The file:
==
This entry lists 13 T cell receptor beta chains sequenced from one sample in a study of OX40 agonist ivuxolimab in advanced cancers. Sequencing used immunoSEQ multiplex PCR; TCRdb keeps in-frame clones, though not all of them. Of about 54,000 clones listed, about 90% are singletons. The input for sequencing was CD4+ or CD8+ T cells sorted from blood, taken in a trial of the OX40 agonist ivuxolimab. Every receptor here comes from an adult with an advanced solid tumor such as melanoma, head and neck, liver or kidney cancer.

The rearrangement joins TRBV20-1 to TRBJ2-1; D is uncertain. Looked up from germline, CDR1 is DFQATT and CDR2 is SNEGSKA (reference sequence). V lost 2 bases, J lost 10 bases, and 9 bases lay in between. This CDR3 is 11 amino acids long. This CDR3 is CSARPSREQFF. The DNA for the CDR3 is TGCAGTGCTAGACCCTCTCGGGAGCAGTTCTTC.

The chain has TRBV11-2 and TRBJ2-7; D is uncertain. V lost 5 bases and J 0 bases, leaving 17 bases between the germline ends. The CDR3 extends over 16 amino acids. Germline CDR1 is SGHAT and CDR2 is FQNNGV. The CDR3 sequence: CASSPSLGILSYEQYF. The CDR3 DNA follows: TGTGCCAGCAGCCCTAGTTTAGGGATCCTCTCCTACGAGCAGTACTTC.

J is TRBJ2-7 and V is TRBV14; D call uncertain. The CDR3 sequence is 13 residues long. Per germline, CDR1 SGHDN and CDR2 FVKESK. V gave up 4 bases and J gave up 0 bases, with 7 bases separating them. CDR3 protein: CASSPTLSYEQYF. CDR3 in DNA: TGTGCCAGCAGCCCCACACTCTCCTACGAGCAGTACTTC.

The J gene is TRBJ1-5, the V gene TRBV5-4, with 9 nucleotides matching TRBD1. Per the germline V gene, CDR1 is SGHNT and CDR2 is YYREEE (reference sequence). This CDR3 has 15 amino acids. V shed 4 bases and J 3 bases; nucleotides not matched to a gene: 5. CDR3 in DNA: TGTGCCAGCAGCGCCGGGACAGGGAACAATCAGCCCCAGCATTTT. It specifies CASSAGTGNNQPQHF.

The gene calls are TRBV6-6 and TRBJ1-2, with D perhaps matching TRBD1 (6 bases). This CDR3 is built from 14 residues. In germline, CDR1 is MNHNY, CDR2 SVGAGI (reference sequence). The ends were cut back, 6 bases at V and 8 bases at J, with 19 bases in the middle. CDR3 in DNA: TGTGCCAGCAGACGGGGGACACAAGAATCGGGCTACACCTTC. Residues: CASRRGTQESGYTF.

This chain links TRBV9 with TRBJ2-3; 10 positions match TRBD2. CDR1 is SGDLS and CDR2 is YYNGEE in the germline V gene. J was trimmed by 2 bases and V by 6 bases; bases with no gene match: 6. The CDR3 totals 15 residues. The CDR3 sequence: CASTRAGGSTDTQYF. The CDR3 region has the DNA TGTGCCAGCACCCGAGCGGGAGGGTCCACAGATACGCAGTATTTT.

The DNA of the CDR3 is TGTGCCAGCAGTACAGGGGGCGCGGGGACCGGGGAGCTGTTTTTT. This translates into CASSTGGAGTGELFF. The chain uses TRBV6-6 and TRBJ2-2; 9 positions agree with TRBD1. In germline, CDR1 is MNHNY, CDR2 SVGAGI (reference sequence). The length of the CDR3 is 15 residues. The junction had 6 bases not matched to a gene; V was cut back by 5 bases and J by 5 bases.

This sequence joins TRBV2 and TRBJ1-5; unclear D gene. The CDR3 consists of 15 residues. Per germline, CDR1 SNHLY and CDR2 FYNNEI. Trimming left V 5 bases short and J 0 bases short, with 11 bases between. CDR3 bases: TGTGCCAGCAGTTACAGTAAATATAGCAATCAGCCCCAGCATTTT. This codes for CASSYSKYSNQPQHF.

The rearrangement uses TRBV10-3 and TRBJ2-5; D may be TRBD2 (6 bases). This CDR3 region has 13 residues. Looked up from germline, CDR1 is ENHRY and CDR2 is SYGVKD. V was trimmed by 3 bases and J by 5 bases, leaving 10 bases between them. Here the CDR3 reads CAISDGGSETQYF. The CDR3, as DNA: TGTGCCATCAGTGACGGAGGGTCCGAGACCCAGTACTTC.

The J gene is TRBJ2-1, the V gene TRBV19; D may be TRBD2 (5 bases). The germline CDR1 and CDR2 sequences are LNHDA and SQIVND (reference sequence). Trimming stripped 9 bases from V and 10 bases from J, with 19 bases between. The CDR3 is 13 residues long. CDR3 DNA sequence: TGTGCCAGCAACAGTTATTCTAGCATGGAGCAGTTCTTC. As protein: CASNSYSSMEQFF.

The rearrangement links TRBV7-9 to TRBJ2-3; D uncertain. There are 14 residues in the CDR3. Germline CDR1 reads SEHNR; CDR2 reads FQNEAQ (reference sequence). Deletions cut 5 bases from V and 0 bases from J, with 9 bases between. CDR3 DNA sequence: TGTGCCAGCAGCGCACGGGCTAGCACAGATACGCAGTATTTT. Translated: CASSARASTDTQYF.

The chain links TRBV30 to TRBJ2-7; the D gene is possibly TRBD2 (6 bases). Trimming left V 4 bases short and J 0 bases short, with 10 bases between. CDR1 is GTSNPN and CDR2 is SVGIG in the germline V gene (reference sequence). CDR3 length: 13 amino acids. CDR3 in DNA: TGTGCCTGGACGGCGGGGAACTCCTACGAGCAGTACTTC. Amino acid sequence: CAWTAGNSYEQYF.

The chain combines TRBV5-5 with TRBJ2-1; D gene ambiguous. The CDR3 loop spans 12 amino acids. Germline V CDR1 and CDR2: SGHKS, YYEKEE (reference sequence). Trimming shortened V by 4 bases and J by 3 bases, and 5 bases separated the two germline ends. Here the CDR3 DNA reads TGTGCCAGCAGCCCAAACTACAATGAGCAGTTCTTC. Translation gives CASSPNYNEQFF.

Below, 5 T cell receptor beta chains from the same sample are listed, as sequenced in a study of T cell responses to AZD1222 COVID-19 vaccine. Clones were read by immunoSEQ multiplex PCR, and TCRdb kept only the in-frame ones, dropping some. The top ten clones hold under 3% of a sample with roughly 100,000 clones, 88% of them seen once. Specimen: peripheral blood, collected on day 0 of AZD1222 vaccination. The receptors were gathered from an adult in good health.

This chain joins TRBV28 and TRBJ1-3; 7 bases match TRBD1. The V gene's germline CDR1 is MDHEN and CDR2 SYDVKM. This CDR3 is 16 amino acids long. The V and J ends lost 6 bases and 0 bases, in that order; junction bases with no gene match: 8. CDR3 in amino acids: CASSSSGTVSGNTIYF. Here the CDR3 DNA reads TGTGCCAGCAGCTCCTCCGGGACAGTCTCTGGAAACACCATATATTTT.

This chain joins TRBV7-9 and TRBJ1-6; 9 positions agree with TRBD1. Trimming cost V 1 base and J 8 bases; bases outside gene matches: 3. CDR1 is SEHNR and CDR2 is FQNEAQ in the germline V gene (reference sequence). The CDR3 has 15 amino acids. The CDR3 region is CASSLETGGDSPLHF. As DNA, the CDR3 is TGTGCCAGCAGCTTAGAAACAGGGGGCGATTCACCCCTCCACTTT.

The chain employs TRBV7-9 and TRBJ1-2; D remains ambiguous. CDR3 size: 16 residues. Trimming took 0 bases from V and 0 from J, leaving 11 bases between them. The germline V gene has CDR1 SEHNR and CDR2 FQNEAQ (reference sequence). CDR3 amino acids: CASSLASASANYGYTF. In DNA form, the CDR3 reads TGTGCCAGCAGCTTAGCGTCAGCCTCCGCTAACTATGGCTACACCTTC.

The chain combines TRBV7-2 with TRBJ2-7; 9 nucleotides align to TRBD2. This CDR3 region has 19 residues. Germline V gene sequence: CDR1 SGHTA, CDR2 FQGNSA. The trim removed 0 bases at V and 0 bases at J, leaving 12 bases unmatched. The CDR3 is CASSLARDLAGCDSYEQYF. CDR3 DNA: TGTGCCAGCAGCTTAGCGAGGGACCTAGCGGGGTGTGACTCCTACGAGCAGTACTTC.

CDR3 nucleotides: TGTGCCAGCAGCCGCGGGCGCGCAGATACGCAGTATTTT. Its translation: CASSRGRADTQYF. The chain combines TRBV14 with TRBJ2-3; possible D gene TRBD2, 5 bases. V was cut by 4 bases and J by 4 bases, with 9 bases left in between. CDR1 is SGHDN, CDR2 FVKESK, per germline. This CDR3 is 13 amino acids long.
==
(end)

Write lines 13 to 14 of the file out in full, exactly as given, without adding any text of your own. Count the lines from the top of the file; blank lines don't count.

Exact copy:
The chain links TRBV30 to TRBJ2-7; the D gene is possibly TRBD2 (6 bases). Trimming left V 4 bases short and J 0 bases short, with 10 bases between. CDR1 is GTSNPN and CDR2 is SVGIG in the germline V gene (reference sequence). CDR3 length: 13 amino acids. CDR3 in DNA: TGTGCCTGGACGGCGGGGAACTCCTACGAGCAGTACTTC. Amino acid sequence: CAWTAGNSYEQYF.

The chain combines TRBV5-5 with TRBJ2-1; D gene ambiguous. The CDR3 loop spans 12 amino acids. Germline V CDR1 and CDR2: SGHKS, YYEKEE (reference sequence). Trimming shortened V by 4 bases and J by 3 bases, and 5 bases separated the two germline ends. Here the CDR3 DNA reads TGTGCCAGCAGCCCAAACTACAATGAGCAGTTCTTC. Translation gives CASSPNYNEQFF.